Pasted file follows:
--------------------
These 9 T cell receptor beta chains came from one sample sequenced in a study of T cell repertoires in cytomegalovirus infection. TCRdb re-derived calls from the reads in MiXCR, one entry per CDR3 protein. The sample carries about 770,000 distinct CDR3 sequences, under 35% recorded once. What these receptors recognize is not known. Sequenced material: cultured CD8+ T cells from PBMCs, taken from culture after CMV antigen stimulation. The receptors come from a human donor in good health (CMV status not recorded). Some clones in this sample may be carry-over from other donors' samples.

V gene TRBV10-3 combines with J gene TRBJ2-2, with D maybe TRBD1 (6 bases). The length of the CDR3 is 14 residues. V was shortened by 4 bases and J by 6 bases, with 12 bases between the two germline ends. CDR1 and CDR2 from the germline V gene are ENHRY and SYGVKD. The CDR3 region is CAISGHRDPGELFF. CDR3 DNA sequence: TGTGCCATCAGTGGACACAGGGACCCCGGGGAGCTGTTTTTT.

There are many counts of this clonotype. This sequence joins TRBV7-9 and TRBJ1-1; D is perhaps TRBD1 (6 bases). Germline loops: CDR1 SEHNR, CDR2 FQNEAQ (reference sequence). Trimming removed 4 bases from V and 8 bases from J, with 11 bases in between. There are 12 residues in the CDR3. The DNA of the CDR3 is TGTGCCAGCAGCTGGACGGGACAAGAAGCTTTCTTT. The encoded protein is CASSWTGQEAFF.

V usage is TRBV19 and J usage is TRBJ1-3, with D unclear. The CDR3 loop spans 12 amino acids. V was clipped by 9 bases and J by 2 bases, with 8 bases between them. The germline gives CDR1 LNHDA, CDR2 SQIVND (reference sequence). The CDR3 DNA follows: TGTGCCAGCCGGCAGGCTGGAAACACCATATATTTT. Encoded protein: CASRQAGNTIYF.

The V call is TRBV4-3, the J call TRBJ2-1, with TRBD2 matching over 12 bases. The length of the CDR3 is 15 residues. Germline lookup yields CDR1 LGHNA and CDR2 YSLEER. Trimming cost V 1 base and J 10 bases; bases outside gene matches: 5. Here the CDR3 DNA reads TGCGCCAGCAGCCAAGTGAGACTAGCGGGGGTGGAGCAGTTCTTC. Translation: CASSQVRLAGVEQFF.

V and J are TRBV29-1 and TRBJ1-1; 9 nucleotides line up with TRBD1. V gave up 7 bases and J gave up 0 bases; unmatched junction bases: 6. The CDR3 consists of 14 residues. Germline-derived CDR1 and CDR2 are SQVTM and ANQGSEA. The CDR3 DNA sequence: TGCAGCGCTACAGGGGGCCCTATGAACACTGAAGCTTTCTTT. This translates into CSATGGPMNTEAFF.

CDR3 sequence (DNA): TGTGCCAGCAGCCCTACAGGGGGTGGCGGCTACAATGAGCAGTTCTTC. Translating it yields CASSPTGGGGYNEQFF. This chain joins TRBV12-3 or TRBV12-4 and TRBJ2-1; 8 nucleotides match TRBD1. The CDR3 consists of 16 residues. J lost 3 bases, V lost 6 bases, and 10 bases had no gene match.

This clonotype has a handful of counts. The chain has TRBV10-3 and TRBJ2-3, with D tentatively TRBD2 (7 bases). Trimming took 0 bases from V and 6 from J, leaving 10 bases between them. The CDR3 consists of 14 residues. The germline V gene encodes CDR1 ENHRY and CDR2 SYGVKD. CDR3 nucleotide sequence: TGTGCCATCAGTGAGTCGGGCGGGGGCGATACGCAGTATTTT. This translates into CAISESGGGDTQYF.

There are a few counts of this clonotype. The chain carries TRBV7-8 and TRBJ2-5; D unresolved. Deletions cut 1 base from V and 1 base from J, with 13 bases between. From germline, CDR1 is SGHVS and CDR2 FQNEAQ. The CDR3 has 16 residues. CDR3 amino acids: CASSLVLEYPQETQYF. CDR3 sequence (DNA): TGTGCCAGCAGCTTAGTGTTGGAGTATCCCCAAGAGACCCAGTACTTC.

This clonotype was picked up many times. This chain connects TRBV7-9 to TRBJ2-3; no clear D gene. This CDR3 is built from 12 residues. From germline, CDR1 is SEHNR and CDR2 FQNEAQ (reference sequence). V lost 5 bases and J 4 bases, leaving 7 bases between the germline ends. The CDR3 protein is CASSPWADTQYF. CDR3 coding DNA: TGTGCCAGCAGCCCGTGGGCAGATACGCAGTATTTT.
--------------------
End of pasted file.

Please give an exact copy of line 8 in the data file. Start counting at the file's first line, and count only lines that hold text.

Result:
This clonotype has a handful of counts. The chain has TRBV10-3 and TRBJ2-3, with D tentatively TRBD2 (7 bases). Trimming took 0 bases from V and 6 from J, leaving 10 bases between them. The CDR3 consists of 14 residues. The germline V gene encodes CDR1 ENHRY and CDR2 SYGVKD. CDR3 nucleotide sequence: TGTGCCATCAGTGAGTCGGGCGGGGGCGATACGCAGTATTTT. This translates into CAISESGGGDTQYF.